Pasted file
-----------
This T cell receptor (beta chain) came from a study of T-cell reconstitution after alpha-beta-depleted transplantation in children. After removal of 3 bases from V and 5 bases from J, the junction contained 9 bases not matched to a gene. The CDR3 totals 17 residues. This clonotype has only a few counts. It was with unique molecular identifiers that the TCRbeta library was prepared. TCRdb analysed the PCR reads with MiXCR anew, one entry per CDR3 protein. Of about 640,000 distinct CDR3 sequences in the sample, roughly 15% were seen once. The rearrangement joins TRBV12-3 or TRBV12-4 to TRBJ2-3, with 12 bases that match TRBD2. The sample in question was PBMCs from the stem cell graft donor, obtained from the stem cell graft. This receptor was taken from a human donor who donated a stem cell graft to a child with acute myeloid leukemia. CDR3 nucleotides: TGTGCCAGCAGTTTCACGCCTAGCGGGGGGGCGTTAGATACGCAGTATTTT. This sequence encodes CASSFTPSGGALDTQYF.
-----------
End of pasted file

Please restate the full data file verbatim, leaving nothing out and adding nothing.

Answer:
This T cell receptor (beta chain) came from a study of T-cell reconstitution after alpha-beta-depleted transplantation in children. After removal of 3 bases from V and 5 bases from J, the junction contained 9 bases not matched to a gene. The CDR3 totals 17 residues. This clonotype has only a few counts. It was with unique molecular identifiers that the TCRbeta library was prepared. TCRdb analysed the PCR reads with MiXCR anew, one entry per CDR3 protein. Of about 640,000 distinct CDR3 sequences in the sample, roughly 15% were seen once. The rearrangement joins TRBV12-3 or TRBV12-4 to TRBJ2-3, with 12 bases that match TRBD2. The sample in question was PBMCs from the stem cell graft donor, obtained from the stem cell graft. This receptor was taken from a human donor who donated a stem cell graft to a child with acute myeloid leukemia. CDR3 nucleotides: TGTGCCAGCAGTTTCACGCCTAGCGGGGGGGCGTTAGATACGCAGTATTTT. This sequence encodes CASSFTPSGGALDTQYF.